Photo by Jeep-people

The rains came at mile 19. If I turned left, I’d face two hilly miles of trails. If I turned right, I’d be home and dry (apart from the post-run beverage) in 3 minutes. I’d wanted to put in 21 miles today, since I’ve got exactly five weeks to deflabulate before the Twin Cities marathon. I was definitely leaning rightward until I recalled a conversation with (grad student and TSP board member) Suzy McElrath, where she shared her enthusiasm for rain-soaked running.

So I headed left, plunged down the slippery trail, and staggered up the first big hill, hamstrings tight and calves aching. It was just me on the trail, aside from a gang of wild turkeys and a few rabbits. It wasn’t a hard rain and the cool water felt good. As I moved farther from the street, everything got quiet except for the steady patter of rain and reverberating footsteps.

I couldn’t see much through the rain and fog of my glasses, which seemed to accentuate the sound. I noticed that the rain almost hissed as it slid through the willow tree by the pond. The big oak leaves brought a crisper midrange sound, like the bite of an apple or a ’62 stratocaster. But then I turned a corner and hit a patch of broad leaves that looked like rhubarb, close to the ground. The raindrops played these deep and low like timpani drums, but tapped lightly by fingertips rather than mallets.

Suffice it to say that miles 19 to 21 turned out to be really beautiful, and that I wouldn’t have run them at all without Suzy’s encouragement. This reminds me that when a university brain mill is really humming, there’s a mutual-inspiration feedback loop between students and faculty, which surely ranks among the greatest privileges and joys of being a professor.

So after today’s rain-soaked training run, I wanted to add a special note of thanks to the TSP grad board as an addendum to Doug’s post about the community that came together in Denver. The grad board generally toils anonymously, though our editorial team and WW Norton take care to recognize their contributions. And, if all goes as planned, you’ll soon be hearing more about some new pages on the site to more properly introduce you to their great ideas, vision, and scholarship.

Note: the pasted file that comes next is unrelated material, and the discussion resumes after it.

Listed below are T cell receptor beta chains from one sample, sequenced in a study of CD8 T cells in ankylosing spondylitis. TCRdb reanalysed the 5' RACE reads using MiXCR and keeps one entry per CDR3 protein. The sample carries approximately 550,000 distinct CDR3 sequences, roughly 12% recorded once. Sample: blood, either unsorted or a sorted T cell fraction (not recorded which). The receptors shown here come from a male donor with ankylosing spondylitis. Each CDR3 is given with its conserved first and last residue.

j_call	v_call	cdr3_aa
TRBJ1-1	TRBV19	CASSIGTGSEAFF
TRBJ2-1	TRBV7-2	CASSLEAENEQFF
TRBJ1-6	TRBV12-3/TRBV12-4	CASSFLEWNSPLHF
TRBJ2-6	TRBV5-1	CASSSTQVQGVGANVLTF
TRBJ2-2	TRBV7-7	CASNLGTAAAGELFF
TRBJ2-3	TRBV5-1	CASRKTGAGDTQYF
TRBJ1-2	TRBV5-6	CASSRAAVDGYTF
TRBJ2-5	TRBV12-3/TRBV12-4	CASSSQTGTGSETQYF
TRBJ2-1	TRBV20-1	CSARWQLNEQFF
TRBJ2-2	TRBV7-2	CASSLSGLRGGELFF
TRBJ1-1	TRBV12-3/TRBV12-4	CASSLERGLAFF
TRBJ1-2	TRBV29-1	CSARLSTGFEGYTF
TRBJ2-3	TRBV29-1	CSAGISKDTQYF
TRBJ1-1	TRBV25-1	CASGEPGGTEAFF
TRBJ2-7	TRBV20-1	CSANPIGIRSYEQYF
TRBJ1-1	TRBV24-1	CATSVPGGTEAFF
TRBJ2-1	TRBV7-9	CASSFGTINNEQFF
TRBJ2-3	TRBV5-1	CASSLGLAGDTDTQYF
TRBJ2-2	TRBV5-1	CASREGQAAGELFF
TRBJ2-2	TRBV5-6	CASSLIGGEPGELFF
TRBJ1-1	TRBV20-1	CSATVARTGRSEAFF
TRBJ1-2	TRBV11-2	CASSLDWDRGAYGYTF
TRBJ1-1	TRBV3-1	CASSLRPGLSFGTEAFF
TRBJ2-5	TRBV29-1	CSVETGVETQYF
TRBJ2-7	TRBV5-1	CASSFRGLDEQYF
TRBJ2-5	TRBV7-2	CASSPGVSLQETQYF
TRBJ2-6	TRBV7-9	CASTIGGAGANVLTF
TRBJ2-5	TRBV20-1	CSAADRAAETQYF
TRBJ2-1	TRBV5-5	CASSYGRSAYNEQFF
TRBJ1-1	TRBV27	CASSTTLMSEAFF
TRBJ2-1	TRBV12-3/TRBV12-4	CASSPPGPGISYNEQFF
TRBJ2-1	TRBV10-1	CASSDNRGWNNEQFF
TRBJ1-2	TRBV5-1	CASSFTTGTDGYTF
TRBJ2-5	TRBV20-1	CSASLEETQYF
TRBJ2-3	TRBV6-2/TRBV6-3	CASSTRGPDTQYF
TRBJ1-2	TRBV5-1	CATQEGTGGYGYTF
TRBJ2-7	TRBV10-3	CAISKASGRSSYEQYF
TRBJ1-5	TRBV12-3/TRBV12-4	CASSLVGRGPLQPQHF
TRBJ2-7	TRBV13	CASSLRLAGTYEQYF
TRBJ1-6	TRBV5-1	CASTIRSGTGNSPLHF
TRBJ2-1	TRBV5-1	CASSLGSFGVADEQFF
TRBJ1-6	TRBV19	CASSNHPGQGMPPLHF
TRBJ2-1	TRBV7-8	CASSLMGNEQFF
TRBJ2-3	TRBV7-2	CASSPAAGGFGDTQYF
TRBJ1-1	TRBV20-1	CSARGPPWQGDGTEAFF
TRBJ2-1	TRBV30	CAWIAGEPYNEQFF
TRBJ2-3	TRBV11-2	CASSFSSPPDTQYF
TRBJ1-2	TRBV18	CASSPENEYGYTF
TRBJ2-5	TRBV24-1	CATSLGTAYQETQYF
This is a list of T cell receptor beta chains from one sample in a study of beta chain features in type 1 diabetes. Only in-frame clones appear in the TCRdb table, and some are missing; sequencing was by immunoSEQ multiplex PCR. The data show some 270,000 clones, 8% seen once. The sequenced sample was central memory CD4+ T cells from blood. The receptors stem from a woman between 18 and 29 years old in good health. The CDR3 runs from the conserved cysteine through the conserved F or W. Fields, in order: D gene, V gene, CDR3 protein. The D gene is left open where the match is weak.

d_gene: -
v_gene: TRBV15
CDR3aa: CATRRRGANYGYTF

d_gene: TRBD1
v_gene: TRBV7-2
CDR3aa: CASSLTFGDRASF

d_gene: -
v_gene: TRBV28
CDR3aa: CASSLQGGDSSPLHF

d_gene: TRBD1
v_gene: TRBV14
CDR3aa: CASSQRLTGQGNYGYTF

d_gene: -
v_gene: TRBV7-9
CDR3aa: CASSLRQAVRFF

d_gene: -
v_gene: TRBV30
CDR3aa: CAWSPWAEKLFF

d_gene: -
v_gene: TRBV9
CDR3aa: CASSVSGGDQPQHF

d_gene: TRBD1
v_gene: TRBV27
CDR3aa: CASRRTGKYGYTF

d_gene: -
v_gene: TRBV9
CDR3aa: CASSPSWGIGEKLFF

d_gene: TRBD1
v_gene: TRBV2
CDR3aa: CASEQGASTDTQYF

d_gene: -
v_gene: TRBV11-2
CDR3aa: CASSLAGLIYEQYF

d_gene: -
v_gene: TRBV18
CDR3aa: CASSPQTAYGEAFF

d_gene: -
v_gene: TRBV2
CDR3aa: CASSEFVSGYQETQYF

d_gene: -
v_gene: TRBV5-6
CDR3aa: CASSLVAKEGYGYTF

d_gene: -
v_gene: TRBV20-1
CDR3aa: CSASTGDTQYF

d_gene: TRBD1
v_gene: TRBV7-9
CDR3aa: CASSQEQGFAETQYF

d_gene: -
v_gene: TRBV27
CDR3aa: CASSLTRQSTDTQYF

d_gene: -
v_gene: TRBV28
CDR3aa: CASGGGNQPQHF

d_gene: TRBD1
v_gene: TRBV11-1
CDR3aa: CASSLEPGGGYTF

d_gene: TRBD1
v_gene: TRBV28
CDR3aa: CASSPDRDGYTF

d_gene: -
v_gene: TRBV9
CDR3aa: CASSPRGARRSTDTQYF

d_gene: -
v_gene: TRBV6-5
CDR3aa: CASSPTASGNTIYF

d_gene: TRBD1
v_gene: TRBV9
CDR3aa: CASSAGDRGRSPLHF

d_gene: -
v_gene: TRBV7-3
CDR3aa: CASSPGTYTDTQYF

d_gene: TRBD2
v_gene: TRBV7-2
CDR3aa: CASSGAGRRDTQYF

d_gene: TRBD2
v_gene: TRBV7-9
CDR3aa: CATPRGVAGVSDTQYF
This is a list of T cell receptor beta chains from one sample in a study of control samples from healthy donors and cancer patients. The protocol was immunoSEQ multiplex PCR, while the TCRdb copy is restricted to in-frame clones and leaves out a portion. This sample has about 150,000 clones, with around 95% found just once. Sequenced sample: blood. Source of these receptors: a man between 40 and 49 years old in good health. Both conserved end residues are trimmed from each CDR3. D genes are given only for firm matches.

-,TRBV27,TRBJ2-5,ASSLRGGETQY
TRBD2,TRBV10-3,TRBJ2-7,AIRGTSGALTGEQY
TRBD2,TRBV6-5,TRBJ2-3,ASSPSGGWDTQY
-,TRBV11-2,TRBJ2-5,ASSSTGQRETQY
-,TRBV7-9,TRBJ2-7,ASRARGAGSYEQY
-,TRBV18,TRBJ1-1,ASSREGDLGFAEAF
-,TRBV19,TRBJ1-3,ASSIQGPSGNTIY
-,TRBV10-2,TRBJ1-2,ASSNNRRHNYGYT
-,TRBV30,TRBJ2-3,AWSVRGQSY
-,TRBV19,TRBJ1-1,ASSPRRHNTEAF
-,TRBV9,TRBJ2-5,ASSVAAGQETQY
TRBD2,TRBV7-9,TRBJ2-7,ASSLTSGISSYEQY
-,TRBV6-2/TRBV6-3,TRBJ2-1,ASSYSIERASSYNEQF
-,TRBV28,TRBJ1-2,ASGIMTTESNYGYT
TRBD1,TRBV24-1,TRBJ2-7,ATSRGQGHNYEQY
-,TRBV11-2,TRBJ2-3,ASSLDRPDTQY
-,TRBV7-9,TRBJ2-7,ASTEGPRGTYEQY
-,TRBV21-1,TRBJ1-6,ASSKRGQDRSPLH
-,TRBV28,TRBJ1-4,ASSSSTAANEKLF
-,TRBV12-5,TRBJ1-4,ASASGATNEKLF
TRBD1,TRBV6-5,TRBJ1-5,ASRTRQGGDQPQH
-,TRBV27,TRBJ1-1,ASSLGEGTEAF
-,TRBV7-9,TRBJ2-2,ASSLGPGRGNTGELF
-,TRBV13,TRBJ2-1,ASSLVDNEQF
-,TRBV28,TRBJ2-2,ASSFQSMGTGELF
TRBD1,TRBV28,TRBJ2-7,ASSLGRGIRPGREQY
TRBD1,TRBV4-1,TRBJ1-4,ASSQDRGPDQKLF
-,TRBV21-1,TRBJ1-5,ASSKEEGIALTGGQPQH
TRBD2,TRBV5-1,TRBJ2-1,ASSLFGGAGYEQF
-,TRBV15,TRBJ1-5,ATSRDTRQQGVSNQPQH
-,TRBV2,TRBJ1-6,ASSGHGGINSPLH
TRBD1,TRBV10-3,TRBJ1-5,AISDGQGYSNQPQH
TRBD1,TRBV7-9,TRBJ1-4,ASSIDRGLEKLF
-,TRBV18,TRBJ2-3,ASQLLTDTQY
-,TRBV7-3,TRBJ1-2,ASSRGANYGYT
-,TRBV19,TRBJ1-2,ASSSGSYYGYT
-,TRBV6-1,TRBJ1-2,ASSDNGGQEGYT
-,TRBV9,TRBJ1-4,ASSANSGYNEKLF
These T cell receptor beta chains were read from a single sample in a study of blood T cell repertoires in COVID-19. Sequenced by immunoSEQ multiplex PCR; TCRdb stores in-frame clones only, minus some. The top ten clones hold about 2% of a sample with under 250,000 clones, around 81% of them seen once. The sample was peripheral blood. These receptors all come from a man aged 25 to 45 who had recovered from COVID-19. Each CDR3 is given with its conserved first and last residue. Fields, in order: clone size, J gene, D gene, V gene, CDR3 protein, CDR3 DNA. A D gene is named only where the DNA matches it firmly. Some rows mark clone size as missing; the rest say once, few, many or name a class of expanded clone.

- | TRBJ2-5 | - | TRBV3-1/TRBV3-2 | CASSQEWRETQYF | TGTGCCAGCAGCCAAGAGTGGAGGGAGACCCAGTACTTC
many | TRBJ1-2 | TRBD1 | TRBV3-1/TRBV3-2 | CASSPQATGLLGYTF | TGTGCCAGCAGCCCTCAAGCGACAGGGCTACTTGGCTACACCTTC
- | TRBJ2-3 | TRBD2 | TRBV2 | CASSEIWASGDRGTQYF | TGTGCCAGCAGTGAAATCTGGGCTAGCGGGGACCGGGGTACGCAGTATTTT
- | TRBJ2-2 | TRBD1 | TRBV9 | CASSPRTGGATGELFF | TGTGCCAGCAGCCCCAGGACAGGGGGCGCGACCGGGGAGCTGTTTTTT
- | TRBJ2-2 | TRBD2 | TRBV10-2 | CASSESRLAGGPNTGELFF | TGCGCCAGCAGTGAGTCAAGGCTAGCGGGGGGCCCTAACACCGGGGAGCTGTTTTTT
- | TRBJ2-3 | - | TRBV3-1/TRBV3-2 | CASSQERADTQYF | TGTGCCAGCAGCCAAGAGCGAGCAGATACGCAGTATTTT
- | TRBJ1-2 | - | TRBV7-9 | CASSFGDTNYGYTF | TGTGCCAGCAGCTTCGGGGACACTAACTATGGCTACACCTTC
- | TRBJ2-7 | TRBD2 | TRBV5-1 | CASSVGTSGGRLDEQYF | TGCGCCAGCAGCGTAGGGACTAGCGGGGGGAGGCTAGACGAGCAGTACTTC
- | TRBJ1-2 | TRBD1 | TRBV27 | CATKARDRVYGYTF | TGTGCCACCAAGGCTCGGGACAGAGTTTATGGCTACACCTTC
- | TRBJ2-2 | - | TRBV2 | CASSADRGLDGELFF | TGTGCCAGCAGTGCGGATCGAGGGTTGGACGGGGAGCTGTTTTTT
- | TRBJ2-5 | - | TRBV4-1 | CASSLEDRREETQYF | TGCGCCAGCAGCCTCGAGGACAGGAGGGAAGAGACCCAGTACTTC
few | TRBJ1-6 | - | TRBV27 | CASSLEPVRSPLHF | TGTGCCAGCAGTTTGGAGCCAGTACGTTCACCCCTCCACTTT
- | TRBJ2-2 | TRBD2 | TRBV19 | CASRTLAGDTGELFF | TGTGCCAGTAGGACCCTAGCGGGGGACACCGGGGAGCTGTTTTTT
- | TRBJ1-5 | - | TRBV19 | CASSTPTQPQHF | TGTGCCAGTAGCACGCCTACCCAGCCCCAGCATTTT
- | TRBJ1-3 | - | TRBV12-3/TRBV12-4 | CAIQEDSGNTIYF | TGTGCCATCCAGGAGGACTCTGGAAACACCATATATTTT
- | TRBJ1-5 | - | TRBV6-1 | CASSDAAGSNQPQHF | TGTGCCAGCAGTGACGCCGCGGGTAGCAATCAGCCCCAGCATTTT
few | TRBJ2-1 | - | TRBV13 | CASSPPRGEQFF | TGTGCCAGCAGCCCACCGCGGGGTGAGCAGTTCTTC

Board members like Suzy (at right), Hollie Nyseth Brehm (at left), and their cohorts probably don’t know how much they inspire us to build and sustain The Society Pages. But when Doug, Letta, Jon and I confront a fork in the road, time and again our grad board pushes and inspires us to take the route that is both more challenging and more richly rewarding.

Creative Commons photo, courtesy of Thokrates

Writing an essay for Gore Vidal reminds me of picking up a guitar after Segovia passed — any attempt pales in such close proximity to the master. But I’ll offer a few notes in hopes of drawing some new readers to Mr. Vidal’s exemplary writing and powerful social critique and analysis.

I encountered many of Mr. Vidal’s essays long before encountering sociology, so my mind was effectively pre-blown before entering the field. Just as early exposure to The New Yorker opened new worlds to young Gary Keillorthose wicked-smart essays brought this Minnesota kid a new vision and perspective on American society. He made historical and literary allusions that were new to me, but the writing was richly rewarding and accessible to any 10th-grader with a little patience and a lot of dictionary.

I inhaled the entire Vidal collection in the public library, but today I’m recalling two basic insights. He wasn’t the first to make them, of course, but he made them so clearly and elegantly that they quickly took root. First, he offered a sharp-eyed insider’s analysis of how wealth and power might really operate in the United States. Now, I can’t say I ever swallowed this vision hook, line, and sinker, but it did seem to comport with the evening news about as well as the facts I’d been taught in my history and social studies classes (Dems versus Republicans? That’s splitting hairs, my boy. Think: who’s pulling the strings?). And by the time I got to college and discovered sociologists like C. Wright Mills and William Domhoff, I could approach their arguments with some degree of familiarity and preparation.